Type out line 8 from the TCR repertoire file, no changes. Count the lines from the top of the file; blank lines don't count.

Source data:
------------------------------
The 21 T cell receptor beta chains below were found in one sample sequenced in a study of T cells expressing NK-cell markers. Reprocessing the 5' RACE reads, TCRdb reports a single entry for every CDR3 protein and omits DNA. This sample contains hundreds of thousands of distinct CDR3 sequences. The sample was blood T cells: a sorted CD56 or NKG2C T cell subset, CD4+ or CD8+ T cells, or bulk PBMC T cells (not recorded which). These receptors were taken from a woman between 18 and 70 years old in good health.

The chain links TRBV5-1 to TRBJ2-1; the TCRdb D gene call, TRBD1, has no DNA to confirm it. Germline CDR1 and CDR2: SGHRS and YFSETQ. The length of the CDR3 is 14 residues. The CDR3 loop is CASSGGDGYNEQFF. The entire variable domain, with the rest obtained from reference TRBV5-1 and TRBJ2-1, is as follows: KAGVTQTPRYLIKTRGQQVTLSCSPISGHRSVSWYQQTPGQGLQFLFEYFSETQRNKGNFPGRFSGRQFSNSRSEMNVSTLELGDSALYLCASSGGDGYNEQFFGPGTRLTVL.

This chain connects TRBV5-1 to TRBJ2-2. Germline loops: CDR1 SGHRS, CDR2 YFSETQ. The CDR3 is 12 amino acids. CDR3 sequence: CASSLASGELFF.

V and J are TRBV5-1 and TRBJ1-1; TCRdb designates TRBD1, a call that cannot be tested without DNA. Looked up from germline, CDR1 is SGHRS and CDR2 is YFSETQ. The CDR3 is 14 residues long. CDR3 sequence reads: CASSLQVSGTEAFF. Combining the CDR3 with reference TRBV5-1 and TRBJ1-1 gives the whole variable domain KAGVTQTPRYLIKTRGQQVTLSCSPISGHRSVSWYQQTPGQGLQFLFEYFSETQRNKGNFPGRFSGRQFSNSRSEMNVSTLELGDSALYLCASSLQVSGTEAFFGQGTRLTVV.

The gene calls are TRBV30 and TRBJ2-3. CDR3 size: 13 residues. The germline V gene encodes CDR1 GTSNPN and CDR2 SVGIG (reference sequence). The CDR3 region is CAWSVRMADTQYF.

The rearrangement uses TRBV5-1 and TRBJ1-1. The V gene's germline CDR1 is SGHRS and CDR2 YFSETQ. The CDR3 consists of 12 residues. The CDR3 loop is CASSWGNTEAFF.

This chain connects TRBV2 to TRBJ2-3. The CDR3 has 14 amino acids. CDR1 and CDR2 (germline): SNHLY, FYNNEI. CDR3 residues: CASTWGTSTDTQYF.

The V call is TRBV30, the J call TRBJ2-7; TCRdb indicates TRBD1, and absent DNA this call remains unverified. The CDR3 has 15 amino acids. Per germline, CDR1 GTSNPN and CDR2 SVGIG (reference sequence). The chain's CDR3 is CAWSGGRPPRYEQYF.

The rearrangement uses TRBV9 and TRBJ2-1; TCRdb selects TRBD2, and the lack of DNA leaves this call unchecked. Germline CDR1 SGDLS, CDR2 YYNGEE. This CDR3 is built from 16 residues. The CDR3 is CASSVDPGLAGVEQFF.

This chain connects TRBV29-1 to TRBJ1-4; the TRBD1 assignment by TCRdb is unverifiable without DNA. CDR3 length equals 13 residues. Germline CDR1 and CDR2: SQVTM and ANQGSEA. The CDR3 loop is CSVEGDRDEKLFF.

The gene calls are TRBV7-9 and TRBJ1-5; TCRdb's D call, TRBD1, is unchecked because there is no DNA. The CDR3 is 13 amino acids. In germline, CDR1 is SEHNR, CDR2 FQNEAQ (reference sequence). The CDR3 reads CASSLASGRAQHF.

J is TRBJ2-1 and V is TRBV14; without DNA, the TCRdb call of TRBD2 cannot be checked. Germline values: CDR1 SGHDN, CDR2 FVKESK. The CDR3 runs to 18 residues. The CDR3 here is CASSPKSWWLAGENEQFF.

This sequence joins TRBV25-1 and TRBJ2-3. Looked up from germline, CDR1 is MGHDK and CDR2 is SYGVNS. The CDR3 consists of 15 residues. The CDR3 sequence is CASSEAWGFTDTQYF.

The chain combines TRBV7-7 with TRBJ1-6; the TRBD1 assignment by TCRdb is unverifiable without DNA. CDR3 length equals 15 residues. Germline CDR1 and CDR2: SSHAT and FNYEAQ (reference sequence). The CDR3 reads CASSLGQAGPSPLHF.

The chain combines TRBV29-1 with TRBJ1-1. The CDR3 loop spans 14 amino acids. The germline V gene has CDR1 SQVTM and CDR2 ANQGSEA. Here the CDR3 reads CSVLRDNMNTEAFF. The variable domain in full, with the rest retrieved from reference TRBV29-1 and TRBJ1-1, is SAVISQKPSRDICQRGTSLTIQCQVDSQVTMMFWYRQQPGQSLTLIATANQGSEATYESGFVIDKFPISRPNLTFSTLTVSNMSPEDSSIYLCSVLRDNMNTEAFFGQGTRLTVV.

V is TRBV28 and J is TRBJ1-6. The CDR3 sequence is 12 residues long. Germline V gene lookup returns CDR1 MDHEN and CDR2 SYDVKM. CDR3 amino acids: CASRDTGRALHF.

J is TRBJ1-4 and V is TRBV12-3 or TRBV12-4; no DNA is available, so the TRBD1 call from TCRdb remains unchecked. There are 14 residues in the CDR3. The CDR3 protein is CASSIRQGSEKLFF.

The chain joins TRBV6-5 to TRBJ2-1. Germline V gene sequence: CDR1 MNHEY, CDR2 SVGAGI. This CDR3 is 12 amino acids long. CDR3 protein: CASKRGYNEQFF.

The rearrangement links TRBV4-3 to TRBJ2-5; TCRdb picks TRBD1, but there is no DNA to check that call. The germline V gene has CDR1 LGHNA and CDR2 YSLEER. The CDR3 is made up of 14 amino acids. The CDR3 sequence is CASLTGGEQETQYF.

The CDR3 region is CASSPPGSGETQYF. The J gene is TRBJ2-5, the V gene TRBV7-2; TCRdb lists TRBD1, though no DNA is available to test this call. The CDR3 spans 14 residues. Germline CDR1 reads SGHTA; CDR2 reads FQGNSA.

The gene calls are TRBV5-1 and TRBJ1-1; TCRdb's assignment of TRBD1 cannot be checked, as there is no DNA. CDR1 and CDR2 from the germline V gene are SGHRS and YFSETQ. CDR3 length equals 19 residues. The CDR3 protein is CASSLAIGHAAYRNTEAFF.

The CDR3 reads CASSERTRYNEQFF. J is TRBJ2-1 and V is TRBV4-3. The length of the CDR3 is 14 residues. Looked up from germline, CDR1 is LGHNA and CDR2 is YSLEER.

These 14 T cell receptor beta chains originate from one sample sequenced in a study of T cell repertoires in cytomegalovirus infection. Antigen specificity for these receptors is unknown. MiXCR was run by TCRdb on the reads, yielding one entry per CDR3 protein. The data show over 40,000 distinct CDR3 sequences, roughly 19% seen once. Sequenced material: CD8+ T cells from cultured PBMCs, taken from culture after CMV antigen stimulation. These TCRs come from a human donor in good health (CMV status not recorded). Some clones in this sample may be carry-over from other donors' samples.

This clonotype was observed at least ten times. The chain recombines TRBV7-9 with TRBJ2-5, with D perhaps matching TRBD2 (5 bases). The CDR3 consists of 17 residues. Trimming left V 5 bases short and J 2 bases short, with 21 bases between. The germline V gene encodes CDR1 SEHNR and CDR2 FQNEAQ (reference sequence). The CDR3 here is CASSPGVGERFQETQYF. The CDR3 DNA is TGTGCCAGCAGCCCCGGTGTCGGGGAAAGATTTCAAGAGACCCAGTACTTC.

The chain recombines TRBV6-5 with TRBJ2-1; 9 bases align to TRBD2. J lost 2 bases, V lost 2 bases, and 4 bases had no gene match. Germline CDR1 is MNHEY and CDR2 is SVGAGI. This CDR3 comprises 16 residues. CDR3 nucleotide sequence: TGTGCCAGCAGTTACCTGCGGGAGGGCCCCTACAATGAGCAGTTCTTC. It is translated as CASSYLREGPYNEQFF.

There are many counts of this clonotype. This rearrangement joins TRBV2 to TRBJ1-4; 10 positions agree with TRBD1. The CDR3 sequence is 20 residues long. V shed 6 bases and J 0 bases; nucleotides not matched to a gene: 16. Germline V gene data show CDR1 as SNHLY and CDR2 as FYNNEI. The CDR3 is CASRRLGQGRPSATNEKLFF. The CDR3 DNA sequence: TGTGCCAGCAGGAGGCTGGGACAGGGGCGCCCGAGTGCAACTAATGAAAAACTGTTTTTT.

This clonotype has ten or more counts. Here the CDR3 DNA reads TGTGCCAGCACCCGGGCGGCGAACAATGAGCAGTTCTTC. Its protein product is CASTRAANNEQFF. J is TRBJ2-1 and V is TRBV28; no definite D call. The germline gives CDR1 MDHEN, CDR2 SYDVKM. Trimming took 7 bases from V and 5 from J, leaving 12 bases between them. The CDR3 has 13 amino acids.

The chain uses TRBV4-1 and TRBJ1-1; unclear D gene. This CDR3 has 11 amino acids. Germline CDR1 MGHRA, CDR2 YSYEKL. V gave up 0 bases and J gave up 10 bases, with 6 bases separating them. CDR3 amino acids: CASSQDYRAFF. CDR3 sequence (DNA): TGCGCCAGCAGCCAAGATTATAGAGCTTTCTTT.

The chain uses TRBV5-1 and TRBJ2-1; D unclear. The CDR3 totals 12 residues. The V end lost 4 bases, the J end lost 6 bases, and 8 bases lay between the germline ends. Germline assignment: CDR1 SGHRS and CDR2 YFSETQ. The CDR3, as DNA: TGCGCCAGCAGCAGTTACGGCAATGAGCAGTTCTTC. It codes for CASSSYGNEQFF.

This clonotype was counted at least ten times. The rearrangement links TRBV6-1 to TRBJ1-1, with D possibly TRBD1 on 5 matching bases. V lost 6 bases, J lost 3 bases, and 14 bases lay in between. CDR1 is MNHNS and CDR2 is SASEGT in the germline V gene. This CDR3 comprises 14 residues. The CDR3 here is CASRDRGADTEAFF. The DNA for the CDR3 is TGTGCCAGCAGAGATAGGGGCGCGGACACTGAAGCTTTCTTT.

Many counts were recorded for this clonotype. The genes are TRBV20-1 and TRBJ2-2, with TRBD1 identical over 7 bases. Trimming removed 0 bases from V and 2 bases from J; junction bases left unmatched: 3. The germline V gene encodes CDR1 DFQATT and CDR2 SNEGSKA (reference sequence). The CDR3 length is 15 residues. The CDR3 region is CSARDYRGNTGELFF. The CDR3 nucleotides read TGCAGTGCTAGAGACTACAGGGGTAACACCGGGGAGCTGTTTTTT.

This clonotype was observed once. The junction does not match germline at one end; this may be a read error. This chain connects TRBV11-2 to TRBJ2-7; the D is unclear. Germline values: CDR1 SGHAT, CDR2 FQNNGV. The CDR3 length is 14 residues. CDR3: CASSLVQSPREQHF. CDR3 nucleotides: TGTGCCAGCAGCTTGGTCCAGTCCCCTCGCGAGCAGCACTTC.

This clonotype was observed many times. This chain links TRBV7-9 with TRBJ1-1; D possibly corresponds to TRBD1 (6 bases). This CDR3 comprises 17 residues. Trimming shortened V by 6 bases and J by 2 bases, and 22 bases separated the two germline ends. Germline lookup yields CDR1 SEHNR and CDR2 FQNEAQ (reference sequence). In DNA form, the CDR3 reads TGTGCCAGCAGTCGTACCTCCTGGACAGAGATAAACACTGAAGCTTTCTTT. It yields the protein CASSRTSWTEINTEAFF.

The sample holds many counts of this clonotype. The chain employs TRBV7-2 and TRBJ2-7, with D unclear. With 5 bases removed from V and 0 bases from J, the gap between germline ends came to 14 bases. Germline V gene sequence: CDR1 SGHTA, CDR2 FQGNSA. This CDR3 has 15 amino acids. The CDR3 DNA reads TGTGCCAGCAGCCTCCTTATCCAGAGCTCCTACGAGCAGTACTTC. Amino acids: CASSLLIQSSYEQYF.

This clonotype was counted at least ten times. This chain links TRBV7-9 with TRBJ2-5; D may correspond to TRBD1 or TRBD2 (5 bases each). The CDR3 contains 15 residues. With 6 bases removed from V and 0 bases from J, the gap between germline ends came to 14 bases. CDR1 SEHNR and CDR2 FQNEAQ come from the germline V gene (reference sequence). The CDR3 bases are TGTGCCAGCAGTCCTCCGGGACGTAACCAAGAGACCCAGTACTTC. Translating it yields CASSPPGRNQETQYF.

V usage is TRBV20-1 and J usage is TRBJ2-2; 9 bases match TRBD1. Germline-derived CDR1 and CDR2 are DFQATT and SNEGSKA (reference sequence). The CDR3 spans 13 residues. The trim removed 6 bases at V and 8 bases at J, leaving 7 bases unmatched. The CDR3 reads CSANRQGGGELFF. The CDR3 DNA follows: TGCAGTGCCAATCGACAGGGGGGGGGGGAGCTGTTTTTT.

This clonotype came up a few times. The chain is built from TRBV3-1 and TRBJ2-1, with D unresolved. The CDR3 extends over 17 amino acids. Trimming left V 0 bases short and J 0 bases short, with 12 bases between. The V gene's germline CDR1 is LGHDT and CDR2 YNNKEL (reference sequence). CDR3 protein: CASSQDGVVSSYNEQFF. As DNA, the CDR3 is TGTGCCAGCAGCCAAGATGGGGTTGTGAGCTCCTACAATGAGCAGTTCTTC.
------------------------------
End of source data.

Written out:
The V call is TRBV30, the J call TRBJ2-7; TCRdb indicates TRBD1, and absent DNA this call remains unverified. The CDR3 has 15 amino acids. Per germline, CDR1 GTSNPN and CDR2 SVGIG (reference sequence). The chain's CDR3 is CAWSGGRPPRYEQYF.